So which firm are we talking about? And are they hiring?
If you are considering a virtual law practice, you know that many of today’s solo firms started that way. But why are established, multi-attorney law firms going virtual?
Many small firms are successfully moving part—or even all—of their practice to a virtual setting. This even includes multi-jurisdictional practice spanning several states and practice areas, although solo and small partnerships are still the largest adopters of virtual law.
Can you do the same? The new article Mobile in Practice, Virtual by Design from author Jared Correia, Esq., explores how mobile technology bring real-life benefits to a small law firm. Read this new article—the next in Thomson Reuters’ Independent Thinking series for small firms—to explore how a mobile practice:
Reduces malpractice risk
Enables you to gather the best attorneys to fit the firm, regardless of each person’s geographic location
Leverages mobile devices and cloud technology to enable on-the-spot client and prospect communication
Transitioning in-house is something many (if not most) firm lawyers find themselves considering at some point. For many, it’s the first step in their career that isn’t simply a function of picking the best option available based on a ranking system.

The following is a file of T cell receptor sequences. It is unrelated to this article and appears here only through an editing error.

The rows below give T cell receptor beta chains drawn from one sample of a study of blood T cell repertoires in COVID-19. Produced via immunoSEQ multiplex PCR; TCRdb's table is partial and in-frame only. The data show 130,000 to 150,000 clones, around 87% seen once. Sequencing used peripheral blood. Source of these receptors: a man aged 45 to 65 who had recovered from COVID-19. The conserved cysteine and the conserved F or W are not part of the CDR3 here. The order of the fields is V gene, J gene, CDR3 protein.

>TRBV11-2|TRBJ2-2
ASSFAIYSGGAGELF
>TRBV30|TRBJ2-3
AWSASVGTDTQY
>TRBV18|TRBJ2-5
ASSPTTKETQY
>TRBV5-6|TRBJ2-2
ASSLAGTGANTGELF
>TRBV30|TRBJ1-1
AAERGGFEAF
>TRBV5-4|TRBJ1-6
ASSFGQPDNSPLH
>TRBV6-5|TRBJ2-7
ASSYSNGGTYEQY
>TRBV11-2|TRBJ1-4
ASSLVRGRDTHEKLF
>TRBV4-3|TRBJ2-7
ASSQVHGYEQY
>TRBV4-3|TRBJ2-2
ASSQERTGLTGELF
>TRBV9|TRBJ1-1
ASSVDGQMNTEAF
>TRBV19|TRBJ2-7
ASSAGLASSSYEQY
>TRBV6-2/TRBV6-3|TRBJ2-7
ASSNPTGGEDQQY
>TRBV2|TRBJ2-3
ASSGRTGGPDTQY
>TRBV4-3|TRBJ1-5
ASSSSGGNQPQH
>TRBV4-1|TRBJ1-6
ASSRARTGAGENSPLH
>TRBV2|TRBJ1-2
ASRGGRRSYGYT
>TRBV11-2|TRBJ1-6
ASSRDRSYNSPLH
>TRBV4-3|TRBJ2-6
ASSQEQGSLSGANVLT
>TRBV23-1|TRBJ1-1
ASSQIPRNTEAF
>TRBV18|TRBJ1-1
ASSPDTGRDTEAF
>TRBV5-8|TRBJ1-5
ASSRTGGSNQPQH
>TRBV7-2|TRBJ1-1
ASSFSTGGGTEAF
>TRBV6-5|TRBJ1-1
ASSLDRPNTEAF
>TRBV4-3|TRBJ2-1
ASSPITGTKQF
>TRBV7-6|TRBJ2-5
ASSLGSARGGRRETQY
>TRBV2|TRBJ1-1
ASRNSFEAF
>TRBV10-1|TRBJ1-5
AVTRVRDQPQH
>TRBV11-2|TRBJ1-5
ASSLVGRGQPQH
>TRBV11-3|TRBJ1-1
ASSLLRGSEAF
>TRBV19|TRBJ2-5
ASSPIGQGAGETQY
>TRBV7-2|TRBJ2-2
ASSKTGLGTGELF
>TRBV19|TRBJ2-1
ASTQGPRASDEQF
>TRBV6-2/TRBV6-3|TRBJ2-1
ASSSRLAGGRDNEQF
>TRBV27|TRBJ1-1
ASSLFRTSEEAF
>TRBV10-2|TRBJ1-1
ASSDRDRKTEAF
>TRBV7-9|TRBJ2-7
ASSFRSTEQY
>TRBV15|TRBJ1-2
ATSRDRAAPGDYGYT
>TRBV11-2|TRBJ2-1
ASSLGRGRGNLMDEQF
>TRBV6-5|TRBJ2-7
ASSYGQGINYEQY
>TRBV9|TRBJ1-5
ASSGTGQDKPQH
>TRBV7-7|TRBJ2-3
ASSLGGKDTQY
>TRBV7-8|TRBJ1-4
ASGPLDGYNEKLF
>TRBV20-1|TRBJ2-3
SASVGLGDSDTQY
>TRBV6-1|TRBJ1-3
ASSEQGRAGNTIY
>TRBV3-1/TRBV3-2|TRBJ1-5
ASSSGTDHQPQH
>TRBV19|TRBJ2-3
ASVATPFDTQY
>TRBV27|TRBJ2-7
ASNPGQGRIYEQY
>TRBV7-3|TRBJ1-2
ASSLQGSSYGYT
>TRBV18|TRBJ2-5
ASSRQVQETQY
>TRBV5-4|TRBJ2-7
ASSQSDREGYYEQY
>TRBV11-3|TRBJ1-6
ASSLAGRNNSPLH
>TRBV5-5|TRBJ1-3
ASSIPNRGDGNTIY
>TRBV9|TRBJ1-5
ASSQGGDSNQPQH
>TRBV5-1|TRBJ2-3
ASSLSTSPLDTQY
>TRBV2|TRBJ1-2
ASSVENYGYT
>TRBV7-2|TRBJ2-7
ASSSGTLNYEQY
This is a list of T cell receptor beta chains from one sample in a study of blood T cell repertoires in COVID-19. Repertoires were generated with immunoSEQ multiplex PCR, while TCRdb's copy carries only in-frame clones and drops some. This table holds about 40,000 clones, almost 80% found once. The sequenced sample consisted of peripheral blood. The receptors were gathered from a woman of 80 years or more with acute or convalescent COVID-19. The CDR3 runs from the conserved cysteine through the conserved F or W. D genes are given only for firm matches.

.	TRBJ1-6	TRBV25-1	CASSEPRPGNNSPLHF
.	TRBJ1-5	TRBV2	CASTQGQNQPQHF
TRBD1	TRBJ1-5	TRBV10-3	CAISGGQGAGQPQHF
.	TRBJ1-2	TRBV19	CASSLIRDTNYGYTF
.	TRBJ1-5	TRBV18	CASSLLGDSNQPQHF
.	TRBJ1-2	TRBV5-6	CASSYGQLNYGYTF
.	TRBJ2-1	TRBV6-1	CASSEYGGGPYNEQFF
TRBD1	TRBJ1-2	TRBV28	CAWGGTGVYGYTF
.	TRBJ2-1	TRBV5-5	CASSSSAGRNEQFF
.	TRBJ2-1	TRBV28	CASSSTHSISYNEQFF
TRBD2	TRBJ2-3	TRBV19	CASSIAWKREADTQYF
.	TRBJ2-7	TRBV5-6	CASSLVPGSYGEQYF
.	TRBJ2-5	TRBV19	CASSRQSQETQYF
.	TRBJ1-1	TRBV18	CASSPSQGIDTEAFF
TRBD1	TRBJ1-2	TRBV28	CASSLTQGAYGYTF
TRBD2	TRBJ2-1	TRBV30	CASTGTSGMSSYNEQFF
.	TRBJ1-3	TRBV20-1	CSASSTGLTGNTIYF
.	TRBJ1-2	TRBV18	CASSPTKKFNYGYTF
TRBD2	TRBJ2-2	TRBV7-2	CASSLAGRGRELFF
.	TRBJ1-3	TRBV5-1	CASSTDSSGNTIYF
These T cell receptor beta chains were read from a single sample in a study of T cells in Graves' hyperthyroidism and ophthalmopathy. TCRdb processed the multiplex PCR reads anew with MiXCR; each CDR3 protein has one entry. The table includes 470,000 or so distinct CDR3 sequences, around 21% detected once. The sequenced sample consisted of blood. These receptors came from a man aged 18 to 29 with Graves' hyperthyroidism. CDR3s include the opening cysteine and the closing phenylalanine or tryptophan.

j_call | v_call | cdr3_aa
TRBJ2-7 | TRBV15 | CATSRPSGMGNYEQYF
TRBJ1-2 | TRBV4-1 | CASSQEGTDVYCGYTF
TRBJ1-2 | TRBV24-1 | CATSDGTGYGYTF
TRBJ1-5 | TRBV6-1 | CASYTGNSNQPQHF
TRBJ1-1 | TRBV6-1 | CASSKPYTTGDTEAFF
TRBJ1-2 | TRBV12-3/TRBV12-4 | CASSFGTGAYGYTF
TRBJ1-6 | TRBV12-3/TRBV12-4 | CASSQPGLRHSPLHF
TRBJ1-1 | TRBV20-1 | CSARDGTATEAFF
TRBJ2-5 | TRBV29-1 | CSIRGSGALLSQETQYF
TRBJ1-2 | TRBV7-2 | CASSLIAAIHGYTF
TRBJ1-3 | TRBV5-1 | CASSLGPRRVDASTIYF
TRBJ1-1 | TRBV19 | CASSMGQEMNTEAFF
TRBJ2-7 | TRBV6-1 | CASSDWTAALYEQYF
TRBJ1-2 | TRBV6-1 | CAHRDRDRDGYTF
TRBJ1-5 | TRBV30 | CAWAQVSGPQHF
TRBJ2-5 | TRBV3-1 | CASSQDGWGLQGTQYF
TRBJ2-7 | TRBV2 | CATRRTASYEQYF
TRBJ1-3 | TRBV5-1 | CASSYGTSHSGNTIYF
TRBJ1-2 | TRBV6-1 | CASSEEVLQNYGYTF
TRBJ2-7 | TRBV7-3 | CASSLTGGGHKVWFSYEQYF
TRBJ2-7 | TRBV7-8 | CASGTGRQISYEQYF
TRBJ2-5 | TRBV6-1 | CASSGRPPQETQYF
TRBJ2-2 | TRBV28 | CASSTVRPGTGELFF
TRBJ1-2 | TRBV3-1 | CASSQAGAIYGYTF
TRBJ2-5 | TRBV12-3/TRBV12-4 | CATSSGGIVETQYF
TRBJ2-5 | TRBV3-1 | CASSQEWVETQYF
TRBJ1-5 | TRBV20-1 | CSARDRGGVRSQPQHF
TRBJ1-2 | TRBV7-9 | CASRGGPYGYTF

Unknown territory feels high-risk, and can have the effect of steering many of us towards the well-greased channels into large, established companies.
For those who may be open to something more entrepreneurial, there is far less information available. No recruiter is calling every week with offers and details.
In sponsorship with Betterment, ATL and David Lat will moderate a panel about life in-house and we’ll hear from GCs at Birchbox, Gawker Media, Squarespace, Bonobos, and Betterment. Drinks, snacks, networking, and a great time guaranteed. Invite your colleagues, but RSVP fast, as space is limited.
Ed. note: The Asia Chronicles column is authored by Kinney Recruiting. Kinney has made more placements of U.S. associates, counsels and partners in Asia than any other recruiting firm in each of the past seven years. You can reach them by email: firstname.lastname@example.org.
It’s that time of year again when JDs are starting to apply for 2L summer jobs and 2L summers are deciding which practice area to focus on.
For those JDs with an interest in potentially lateraling to or transferring to Asia in the future, please feel free to reach out to Kinney for advice on firm choices, interviewing and practice choices, relating to future marketability in Asia, or for a general discussion on your particular Asia markets of interest. This is of course a free of cost service for those who some years in the future may be our future industry contacts or perhaps even clients.
For some years now Kinney’s Asia head, Evan Jowers, has been formally advising Harvard Law students with such questions, as the Asia expert in Harvard Law’s “Ask The Experts Market Program” each summer and fall, with podcasts and scheduled phone calls. This has been an enjoyable and productive experience for all involved.